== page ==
When an application can react to each and every user action, or new data point it receives, big gains in user or customer experience are possible. Eighty-one percent of companies that excel in customer experience outperform their competition, according to research from Peppers & Rogers Group. One way to do this in the increasingly digital business landscape is through customer journey mapping. Tracking website activity and responding to visitors’ actions with event-driven responses like highly personalized recommendations, discount offers, advice and the like can take CX to a new level.

Event-driven apps and architectures also address the problem of real-time data integration. They can make use of event-streaming data engines, like Apache Spark and Kafka, for more accurate insights and decision-making. One example of this is internet of things devices for maintenance and monitoring that require the most up-to-the-minute data possible. Another is AI for all types of applications where a large set of older data and an influx of new data must combine to make decisions, offer options, customize experiences and more.

On-prem and cloud play nice with serverless integration

TriggerMesh believes companies can experience the benefits of event-based applications even when some event sources are older and on-prem. The two-year-old North-Carolina-based startup claims to achieve this through serverless computing as a means to integrate events, or build bridges between them. Early on, the company was inspired by Knative, a Kubernetes-based platform for deploying and managing serverless workloads. However, the deeper it delved into serverless, the more it came to see that users needed more in the way of integration capabilities than management, according to Hinkle.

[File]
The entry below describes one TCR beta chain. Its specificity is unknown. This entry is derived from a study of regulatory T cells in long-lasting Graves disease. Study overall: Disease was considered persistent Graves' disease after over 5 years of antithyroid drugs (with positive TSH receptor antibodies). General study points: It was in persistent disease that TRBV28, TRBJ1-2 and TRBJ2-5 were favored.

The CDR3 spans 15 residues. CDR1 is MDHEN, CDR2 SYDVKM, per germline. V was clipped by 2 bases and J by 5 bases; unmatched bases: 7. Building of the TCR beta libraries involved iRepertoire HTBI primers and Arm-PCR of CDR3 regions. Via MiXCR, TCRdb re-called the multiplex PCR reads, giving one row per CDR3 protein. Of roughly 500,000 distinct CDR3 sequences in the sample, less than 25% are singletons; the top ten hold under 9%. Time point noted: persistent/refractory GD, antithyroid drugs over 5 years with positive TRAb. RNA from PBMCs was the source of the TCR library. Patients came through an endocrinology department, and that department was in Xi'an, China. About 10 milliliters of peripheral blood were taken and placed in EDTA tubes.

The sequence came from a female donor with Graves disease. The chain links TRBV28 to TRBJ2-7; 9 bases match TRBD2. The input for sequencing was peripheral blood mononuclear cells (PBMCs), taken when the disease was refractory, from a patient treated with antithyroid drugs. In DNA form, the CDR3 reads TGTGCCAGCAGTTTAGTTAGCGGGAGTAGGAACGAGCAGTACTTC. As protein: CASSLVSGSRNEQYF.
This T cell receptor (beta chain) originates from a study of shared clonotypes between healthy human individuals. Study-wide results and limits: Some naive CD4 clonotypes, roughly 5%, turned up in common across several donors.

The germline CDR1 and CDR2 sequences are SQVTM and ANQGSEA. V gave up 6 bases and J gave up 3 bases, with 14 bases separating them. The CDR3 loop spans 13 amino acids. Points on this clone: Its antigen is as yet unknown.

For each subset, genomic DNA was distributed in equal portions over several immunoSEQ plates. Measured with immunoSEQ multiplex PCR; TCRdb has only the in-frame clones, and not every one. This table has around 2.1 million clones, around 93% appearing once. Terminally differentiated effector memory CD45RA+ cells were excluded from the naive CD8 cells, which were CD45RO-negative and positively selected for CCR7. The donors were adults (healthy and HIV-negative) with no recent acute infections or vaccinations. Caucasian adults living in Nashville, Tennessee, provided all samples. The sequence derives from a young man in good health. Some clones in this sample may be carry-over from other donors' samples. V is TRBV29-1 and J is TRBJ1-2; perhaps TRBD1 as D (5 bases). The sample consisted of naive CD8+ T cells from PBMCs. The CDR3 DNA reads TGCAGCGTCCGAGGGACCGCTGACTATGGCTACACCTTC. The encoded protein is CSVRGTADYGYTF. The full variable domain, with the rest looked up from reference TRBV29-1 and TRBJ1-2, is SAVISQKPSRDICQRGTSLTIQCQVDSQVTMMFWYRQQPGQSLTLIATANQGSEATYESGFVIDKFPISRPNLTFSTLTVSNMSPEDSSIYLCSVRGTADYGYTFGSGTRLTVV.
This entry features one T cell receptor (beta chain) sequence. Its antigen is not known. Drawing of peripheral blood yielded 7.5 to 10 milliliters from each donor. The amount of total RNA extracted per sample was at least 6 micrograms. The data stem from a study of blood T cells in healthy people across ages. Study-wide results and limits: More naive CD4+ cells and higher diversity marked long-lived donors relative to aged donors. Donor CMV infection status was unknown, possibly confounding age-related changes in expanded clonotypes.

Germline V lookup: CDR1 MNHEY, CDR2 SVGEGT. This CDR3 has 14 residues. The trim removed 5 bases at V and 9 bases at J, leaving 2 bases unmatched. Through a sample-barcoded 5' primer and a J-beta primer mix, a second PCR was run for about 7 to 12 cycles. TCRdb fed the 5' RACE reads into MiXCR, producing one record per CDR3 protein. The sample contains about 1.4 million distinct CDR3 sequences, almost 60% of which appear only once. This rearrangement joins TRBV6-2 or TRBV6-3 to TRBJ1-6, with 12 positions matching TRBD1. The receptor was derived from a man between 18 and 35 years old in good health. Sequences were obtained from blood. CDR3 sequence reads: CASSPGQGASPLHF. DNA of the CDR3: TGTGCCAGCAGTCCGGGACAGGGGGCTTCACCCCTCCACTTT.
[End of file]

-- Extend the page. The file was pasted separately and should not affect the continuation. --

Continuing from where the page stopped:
“The whole idea of serverless is to abstract away all of the severs and architecture so that all you’re really dealing with is the run time,” Hinkle said. “So the problem that we saw early on was not managing, but actually integrating applications across serverless framework. The name TriggerMesh came from the idea that you trigger serverless functions and you mesh architectures whether they be legacy applications or they be file services or other serverless clouds across the fabric of the internet.”

This type of integration is what TriggerMesh is offering with its just-announced EveryBridge platform upgrade. EveryBridge leverages Knative and Kubernetes and now has a cloud-native event bus for enabling event flows from sources to targets, or services to apps across cloud and on-premises environments. TriggerMesh says it is the only solution able to ingest events from any data source and trigger functions on any cloud or serverless cluster running on Kubernetes. It can shuttle events from legacy sources like Oracle Corp. apps or on-prem databases to AWS Lambda serverless platform, for instance.

“I think a lot of people still believe serverless is just functions,” Goasguen said. “For us, serverless is much more than this. Serverless is about building event-driven applications. You have all those big companies that have those slow-moving pieces — Oracle DB, IBM MQ … and so on — and they need to make those pieces relevant in a fast-moving internalized world and in a cloud-native world. How do you bridge that gap?”

TriggerMesh is betting the solution is serverless integration for event-driven apps.

Here’s the complete video interview, one of many CUBE Conversations from SiliconANGLE and theCUBE:

 Photo: SiliconANGLE